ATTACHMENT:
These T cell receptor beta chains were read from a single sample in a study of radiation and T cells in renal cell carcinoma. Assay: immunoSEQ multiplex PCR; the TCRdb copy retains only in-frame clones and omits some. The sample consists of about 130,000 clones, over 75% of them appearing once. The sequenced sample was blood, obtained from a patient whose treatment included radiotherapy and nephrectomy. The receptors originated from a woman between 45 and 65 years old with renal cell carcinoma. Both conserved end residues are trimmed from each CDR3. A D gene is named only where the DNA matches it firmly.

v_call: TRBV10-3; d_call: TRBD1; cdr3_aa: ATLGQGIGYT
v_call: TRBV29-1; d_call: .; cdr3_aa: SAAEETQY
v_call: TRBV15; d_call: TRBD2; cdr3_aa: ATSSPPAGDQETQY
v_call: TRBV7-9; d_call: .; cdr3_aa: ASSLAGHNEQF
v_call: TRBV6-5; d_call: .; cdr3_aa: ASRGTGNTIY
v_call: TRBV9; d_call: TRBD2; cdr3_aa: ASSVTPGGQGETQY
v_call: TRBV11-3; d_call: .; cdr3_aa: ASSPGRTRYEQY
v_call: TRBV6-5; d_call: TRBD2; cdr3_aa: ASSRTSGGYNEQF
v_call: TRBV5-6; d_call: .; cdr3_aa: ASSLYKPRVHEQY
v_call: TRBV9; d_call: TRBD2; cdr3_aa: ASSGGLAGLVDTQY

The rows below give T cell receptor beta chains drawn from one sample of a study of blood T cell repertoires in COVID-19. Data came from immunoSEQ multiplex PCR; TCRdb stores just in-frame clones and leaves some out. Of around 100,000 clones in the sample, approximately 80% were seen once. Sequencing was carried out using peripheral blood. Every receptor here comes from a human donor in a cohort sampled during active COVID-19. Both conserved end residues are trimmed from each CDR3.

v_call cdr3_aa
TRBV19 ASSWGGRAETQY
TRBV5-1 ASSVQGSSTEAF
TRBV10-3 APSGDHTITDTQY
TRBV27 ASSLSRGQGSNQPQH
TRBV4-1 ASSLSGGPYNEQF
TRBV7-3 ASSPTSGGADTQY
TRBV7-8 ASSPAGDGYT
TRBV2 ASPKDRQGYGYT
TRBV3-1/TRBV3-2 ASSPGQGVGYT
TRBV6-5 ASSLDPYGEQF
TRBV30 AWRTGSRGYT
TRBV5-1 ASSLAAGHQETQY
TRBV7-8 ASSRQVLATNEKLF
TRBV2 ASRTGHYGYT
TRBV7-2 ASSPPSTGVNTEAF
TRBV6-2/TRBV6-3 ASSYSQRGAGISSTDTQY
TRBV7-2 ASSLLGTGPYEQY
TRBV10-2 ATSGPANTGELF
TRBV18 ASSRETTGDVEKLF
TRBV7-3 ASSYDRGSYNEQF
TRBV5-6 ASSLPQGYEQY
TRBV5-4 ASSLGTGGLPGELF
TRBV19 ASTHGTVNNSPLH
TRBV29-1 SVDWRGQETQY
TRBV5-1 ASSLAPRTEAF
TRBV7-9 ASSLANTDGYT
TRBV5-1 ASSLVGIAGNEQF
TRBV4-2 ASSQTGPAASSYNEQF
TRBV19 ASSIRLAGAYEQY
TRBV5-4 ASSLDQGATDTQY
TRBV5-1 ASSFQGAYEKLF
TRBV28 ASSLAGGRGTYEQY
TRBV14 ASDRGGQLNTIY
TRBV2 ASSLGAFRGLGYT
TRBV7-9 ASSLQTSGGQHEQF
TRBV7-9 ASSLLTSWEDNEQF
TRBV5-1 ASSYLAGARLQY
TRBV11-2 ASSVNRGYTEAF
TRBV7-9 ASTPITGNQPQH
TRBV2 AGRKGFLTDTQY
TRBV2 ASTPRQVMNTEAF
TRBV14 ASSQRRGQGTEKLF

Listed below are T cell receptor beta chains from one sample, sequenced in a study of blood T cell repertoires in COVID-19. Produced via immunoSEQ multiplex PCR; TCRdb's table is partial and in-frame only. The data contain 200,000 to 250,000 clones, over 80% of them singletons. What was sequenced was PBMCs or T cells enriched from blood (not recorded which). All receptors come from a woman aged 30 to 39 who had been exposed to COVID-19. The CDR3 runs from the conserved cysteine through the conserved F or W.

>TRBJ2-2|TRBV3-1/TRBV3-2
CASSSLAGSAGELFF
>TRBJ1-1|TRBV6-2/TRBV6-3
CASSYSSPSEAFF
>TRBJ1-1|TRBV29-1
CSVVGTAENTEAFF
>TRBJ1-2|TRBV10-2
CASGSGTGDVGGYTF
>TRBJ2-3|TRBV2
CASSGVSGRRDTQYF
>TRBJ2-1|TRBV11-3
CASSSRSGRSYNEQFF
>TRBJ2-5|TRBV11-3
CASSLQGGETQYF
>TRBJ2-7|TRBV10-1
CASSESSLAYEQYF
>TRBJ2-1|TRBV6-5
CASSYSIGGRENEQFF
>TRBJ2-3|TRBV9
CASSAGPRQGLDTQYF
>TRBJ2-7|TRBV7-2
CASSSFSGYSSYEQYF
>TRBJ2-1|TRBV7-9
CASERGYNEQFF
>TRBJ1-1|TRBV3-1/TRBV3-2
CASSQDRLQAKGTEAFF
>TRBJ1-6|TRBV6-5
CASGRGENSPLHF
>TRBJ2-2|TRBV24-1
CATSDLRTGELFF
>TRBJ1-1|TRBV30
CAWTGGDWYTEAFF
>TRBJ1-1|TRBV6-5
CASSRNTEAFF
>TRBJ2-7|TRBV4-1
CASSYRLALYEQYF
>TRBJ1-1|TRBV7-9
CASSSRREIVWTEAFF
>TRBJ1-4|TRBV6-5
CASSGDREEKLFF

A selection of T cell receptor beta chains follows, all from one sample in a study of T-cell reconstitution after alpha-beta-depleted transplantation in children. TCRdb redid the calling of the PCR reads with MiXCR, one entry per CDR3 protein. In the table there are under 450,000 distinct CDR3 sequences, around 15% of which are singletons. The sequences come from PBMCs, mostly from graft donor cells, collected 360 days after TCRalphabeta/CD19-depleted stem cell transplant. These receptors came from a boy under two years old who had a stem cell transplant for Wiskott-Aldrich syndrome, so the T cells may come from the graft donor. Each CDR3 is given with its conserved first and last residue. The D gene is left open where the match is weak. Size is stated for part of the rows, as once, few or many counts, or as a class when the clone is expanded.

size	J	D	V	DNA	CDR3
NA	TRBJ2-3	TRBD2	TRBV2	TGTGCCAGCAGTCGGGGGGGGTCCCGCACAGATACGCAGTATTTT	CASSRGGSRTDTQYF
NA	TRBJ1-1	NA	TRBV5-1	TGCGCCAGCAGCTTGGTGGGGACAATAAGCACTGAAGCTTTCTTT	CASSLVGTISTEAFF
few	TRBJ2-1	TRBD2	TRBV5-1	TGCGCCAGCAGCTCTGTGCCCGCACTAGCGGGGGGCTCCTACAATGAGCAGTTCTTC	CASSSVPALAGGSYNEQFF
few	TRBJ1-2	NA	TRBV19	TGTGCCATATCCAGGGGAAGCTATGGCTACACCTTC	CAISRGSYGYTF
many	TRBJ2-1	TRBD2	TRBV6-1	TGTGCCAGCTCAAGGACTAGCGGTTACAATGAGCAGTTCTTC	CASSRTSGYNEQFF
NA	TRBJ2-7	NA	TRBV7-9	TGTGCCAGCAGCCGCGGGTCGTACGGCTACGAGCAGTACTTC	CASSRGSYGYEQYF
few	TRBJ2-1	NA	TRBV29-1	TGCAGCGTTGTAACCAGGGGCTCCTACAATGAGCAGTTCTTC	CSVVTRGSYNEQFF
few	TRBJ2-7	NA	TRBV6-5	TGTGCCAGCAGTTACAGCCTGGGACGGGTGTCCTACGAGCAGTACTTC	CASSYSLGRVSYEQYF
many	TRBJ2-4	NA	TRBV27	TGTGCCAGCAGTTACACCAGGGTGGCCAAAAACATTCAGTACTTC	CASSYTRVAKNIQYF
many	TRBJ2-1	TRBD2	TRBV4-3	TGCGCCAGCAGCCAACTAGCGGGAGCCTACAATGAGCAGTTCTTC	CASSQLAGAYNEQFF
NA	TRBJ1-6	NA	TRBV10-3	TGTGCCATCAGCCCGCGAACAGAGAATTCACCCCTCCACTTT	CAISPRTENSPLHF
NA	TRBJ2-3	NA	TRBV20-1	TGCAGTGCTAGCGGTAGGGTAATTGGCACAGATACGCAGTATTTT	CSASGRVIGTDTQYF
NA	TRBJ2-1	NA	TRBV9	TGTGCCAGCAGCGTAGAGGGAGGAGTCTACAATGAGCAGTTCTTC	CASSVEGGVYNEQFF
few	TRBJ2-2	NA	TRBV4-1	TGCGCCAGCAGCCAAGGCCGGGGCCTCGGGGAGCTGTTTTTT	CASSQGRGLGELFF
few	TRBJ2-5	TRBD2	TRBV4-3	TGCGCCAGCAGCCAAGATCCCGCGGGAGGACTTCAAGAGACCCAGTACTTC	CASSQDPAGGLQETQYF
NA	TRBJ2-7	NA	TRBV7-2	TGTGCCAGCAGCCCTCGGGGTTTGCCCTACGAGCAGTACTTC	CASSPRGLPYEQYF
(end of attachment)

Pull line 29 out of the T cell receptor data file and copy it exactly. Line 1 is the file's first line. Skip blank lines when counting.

TRBV6-2/TRBV6-3 ASSYSQRGAGISSTDTQY